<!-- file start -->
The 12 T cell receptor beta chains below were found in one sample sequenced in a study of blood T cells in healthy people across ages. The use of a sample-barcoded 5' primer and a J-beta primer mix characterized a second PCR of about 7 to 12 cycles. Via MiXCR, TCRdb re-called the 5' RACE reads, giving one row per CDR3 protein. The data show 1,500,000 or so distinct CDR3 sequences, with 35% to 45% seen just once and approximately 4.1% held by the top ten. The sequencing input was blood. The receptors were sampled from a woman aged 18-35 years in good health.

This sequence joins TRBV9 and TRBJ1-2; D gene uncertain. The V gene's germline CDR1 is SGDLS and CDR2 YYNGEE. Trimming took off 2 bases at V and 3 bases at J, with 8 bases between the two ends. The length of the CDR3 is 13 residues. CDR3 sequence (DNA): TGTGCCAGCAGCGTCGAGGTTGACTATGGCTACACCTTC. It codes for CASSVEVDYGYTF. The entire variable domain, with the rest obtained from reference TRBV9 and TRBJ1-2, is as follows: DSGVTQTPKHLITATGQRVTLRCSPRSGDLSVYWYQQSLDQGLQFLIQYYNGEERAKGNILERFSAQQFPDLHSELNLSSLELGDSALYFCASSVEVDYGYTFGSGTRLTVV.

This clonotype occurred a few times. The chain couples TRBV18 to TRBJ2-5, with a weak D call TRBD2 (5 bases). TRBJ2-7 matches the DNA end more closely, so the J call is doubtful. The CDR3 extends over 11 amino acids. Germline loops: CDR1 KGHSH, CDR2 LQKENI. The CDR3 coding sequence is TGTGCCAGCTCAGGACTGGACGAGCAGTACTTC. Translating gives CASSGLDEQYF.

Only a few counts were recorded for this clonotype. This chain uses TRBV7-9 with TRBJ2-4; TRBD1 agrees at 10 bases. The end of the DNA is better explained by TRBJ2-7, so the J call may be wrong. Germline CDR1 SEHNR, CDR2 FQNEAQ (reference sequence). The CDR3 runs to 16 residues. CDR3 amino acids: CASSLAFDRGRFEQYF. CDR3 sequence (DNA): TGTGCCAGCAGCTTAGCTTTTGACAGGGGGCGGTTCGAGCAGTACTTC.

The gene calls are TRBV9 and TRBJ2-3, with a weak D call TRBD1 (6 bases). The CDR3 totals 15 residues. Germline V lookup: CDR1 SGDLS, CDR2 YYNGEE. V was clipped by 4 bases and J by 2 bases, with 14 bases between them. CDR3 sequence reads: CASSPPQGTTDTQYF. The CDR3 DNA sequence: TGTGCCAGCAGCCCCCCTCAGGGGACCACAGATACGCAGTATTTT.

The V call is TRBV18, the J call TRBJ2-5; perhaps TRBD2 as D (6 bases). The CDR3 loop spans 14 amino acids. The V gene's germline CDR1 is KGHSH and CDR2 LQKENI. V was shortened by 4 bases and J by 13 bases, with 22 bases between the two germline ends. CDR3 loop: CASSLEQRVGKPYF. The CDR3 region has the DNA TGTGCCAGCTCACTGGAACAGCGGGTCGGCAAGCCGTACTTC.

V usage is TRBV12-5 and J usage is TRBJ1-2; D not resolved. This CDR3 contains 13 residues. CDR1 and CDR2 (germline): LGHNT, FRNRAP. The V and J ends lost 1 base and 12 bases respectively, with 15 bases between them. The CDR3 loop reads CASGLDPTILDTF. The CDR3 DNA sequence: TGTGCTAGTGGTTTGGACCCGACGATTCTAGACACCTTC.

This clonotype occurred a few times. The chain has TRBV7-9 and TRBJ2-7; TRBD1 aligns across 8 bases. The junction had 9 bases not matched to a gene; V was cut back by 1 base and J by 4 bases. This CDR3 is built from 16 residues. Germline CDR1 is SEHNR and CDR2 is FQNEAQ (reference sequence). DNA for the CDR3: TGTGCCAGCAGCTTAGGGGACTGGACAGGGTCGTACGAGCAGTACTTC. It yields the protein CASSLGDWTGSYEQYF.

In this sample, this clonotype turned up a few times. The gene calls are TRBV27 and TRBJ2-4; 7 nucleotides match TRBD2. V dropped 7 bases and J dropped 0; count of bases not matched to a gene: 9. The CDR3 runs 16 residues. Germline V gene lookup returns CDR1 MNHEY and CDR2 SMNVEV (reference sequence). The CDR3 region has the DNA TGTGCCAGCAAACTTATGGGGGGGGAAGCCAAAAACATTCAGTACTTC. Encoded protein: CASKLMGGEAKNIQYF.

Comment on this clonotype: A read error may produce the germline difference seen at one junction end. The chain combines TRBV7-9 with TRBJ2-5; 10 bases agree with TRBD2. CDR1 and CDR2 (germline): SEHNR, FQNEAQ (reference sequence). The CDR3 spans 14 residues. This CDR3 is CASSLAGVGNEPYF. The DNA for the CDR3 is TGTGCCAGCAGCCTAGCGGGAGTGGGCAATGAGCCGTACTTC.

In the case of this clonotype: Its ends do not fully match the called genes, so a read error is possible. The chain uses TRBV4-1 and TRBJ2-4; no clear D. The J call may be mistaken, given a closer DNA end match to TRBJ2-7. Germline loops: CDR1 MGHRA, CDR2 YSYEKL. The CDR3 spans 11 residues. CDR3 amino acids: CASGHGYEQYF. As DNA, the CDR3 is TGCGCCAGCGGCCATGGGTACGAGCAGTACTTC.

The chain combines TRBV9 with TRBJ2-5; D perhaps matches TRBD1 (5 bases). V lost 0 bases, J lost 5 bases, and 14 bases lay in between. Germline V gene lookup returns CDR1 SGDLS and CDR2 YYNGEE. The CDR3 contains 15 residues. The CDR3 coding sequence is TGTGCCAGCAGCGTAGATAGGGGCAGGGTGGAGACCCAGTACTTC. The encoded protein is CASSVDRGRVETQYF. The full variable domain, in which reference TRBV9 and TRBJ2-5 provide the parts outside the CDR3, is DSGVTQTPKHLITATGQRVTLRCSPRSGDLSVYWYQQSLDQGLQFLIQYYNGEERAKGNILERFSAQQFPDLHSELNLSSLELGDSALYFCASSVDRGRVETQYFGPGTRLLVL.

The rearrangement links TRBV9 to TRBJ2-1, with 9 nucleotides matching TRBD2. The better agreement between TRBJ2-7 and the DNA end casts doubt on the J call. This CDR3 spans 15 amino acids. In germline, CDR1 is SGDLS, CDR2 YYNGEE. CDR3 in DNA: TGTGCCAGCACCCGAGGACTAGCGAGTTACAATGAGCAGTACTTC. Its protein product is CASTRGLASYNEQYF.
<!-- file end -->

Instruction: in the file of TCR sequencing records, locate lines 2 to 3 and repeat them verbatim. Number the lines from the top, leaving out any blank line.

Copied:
This sequence joins TRBV9 and TRBJ1-2; D gene uncertain. The V gene's germline CDR1 is SGDLS and CDR2 YYNGEE. Trimming took off 2 bases at V and 3 bases at J, with 8 bases between the two ends. The length of the CDR3 is 13 residues. CDR3 sequence (DNA): TGTGCCAGCAGCGTCGAGGTTGACTATGGCTACACCTTC. It codes for CASSVEVDYGYTF. The entire variable domain, with the rest obtained from reference TRBV9 and TRBJ1-2, is as follows: DSGVTQTPKHLITATGQRVTLRCSPRSGDLSVYWYQQSLDQGLQFLIQYYNGEERAKGNILERFSAQQFPDLHSELNLSSLELGDSALYFCASSVEVDYGYTFGSGTRLTVV.

This clonotype occurred a few times. The chain couples TRBV18 to TRBJ2-5, with a weak D call TRBD2 (5 bases). TRBJ2-7 matches the DNA end more closely, so the J call is doubtful. The CDR3 extends over 11 amino acids. Germline loops: CDR1 KGHSH, CDR2 LQKENI. The CDR3 coding sequence is TGTGCCAGCTCAGGACTGGACGAGCAGTACTTC. Translating gives CASSGLDEQYF.